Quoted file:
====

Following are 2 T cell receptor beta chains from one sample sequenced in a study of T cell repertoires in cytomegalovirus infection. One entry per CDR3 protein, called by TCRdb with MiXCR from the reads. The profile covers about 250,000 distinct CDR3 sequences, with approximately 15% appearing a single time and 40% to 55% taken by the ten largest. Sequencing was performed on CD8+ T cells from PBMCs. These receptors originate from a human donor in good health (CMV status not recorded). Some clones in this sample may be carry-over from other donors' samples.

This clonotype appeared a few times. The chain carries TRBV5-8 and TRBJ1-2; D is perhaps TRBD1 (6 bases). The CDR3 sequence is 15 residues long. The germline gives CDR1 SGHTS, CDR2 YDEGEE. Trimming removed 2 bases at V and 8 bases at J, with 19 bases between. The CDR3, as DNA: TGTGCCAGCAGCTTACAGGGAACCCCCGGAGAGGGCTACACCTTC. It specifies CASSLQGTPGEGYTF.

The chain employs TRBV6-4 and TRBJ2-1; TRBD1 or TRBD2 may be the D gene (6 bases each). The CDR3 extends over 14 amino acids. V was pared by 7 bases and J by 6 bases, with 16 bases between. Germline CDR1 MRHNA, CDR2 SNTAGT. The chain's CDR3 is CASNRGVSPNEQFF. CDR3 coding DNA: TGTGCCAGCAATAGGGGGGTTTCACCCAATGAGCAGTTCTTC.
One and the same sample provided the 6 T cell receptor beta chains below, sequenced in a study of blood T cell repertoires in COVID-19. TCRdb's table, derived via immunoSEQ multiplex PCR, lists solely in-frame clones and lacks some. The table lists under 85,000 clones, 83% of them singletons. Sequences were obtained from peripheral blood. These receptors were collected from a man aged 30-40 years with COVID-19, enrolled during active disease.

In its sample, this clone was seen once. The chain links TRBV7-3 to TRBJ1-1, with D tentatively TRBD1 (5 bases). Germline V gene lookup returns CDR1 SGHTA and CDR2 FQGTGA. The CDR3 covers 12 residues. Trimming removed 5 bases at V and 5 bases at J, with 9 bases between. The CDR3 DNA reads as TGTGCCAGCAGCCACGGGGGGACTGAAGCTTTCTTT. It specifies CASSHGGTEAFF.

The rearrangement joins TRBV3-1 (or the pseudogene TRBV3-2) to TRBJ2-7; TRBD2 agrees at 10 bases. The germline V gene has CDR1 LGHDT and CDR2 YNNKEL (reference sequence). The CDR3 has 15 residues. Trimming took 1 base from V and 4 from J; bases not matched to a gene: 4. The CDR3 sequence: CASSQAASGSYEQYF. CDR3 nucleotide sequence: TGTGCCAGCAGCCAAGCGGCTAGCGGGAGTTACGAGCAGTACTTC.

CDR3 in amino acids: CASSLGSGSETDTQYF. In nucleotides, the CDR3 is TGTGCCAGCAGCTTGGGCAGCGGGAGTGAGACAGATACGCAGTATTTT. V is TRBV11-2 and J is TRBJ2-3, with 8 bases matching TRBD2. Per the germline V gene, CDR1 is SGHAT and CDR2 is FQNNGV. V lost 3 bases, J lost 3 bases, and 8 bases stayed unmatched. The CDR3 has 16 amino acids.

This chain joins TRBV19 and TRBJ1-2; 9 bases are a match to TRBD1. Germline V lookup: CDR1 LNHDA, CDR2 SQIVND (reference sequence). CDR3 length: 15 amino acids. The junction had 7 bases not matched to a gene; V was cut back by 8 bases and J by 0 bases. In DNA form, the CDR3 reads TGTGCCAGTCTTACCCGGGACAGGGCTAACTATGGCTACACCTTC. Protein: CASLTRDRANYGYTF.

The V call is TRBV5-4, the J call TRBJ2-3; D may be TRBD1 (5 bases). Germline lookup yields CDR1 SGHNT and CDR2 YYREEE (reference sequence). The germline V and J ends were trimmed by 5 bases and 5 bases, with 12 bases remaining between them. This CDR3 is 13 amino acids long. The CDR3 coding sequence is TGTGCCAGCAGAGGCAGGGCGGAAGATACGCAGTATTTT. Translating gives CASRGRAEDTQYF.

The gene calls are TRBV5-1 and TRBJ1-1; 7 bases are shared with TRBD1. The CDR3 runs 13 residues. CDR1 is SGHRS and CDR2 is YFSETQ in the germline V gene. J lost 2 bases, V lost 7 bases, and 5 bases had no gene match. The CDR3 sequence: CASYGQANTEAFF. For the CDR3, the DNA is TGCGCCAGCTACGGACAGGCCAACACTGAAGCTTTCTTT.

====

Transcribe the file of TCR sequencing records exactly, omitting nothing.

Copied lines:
Following are 2 T cell receptor beta chains from one sample sequenced in a study of T cell repertoires in cytomegalovirus infection. One entry per CDR3 protein, called by TCRdb with MiXCR from the reads. The profile covers about 250,000 distinct CDR3 sequences, with approximately 15% appearing a single time and 40% to 55% taken by the ten largest. Sequencing was performed on CD8+ T cells from PBMCs. These receptors originate from a human donor in good health (CMV status not recorded). Some clones in this sample may be carry-over from other donors' samples.

This clonotype appeared a few times. The chain carries TRBV5-8 and TRBJ1-2; D is perhaps TRBD1 (6 bases). The CDR3 sequence is 15 residues long. The germline gives CDR1 SGHTS, CDR2 YDEGEE. Trimming removed 2 bases at V and 8 bases at J, with 19 bases between. The CDR3, as DNA: TGTGCCAGCAGCTTACAGGGAACCCCCGGAGAGGGCTACACCTTC. It specifies CASSLQGTPGEGYTF.

The chain employs TRBV6-4 and TRBJ2-1; TRBD1 or TRBD2 may be the D gene (6 bases each). The CDR3 extends over 14 amino acids. V was pared by 7 bases and J by 6 bases, with 16 bases between. Germline CDR1 MRHNA, CDR2 SNTAGT. The chain's CDR3 is CASNRGVSPNEQFF. CDR3 coding DNA: TGTGCCAGCAATAGGGGGGTTTCACCCAATGAGCAGTTCTTC.
One and the same sample provided the 6 T cell receptor beta chains below, sequenced in a study of blood T cell repertoires in COVID-19. TCRdb's table, derived via immunoSEQ multiplex PCR, lists solely in-frame clones and lacks some. The table lists under 85,000 clones, 83% of them singletons. Sequences were obtained from peripheral blood. These receptors were collected from a man aged 30-40 years with COVID-19, enrolled during active disease.

In its sample, this clone was seen once. The chain links TRBV7-3 to TRBJ1-1, with D tentatively TRBD1 (5 bases). Germline V gene lookup returns CDR1 SGHTA and CDR2 FQGTGA. The CDR3 covers 12 residues. Trimming removed 5 bases at V and 5 bases at J, with 9 bases between. The CDR3 DNA reads as TGTGCCAGCAGCCACGGGGGGACTGAAGCTTTCTTT. It specifies CASSHGGTEAFF.

The rearrangement joins TRBV3-1 (or the pseudogene TRBV3-2) to TRBJ2-7; TRBD2 agrees at 10 bases. The germline V gene has CDR1 LGHDT and CDR2 YNNKEL (reference sequence). The CDR3 has 15 residues. Trimming took 1 base from V and 4 from J; bases not matched to a gene: 4. The CDR3 sequence: CASSQAASGSYEQYF. CDR3 nucleotide sequence: TGTGCCAGCAGCCAAGCGGCTAGCGGGAGTTACGAGCAGTACTTC.

CDR3 in amino acids: CASSLGSGSETDTQYF. In nucleotides, the CDR3 is TGTGCCAGCAGCTTGGGCAGCGGGAGTGAGACAGATACGCAGTATTTT. V is TRBV11-2 and J is TRBJ2-3, with 8 bases matching TRBD2. Per the germline V gene, CDR1 is SGHAT and CDR2 is FQNNGV. V lost 3 bases, J lost 3 bases, and 8 bases stayed unmatched. The CDR3 has 16 amino acids.

This chain joins TRBV19 and TRBJ1-2; 9 bases are a match to TRBD1. Germline V lookup: CDR1 LNHDA, CDR2 SQIVND (reference sequence). CDR3 length: 15 amino acids. The junction had 7 bases not matched to a gene; V was cut back by 8 bases and J by 0 bases. In DNA form, the CDR3 reads TGTGCCAGTCTTACCCGGGACAGGGCTAACTATGGCTACACCTTC. Protein: CASLTRDRANYGYTF.

The V call is TRBV5-4, the J call TRBJ2-3; D may be TRBD1 (5 bases). Germline lookup yields CDR1 SGHNT and CDR2 YYREEE (reference sequence). The germline V and J ends were trimmed by 5 bases and 5 bases, with 12 bases remaining between them. This CDR3 is 13 amino acids long. The CDR3 coding sequence is TGTGCCAGCAGAGGCAGGGCGGAAGATACGCAGTATTTT. Translating gives CASRGRAEDTQYF.

The gene calls are TRBV5-1 and TRBJ1-1; 7 bases are shared with TRBD1. The CDR3 runs 13 residues. CDR1 is SGHRS and CDR2 is YFSETQ in the germline V gene. J lost 2 bases, V lost 7 bases, and 5 bases had no gene match. The CDR3 sequence: CASYGQANTEAFF. For the CDR3, the DNA is TGCGCCAGCTACGGACAGGCCAACACTGAAGCTTTCTTT.